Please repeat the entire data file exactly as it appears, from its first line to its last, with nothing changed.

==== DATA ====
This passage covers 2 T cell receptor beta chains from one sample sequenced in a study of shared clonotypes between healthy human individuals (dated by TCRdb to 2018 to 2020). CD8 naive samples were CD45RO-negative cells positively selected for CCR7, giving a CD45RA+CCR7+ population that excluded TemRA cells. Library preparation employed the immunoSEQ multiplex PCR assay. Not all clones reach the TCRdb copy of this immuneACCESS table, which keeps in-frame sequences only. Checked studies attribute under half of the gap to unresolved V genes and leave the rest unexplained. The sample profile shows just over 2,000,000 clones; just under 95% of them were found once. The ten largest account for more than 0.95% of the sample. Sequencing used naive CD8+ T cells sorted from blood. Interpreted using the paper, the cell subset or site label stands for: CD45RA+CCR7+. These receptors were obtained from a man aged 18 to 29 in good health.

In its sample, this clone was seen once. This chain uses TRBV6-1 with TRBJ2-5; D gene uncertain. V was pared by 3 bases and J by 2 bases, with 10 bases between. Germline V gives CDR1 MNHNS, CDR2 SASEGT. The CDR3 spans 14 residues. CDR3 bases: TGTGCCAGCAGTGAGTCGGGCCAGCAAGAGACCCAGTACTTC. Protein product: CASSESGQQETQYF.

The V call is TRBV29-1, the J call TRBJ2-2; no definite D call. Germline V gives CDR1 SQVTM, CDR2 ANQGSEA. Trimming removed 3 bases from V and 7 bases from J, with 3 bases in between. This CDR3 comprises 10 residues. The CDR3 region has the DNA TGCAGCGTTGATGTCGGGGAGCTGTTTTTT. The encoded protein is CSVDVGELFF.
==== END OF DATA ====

This passage covers 2 T cell receptor beta chains from one sample sequenced in a study of shared clonotypes between healthy human individuals (dated by TCRdb to 2018 to 2020). CD8 naive samples were CD45RO-negative cells positively selected for CCR7, giving a CD45RA+CCR7+ population that excluded TemRA cells. Library preparation employed the immunoSEQ multiplex PCR assay. Not all clones reach the TCRdb copy of this immuneACCESS table, which keeps in-frame sequences only. Checked studies attribute under half of the gap to unresolved V genes and leave the rest unexplained. The sample profile shows just over 2,000,000 clones; just under 95% of them were found once. The ten largest account for more than 0.95% of the sample. Sequencing used naive CD8+ T cells sorted from blood. Interpreted using the paper, the cell subset or site label stands for: CD45RA+CCR7+. These receptors were obtained from a man aged 18 to 29 in good health.

In its sample, this clone was seen once. This chain uses TRBV6-1 with TRBJ2-5; D gene uncertain. V was pared by 3 bases and J by 2 bases, with 10 bases between. Germline V gives CDR1 MNHNS, CDR2 SASEGT. The CDR3 spans 14 residues. CDR3 bases: TGTGCCAGCAGTGAGTCGGGCCAGCAAGAGACCCAGTACTTC. Protein product: CASSESGQQETQYF.

The V call is TRBV29-1, the J call TRBJ2-2; no definite D call. Germline V gives CDR1 SQVTM, CDR2 ANQGSEA. Trimming removed 3 bases from V and 7 bases from J, with 3 bases in between. This CDR3 comprises 10 residues. The CDR3 region has the DNA TGCAGCGTTGATGTCGGGGAGCTGTTTTTT. The encoded protein is CSVDVGELFF.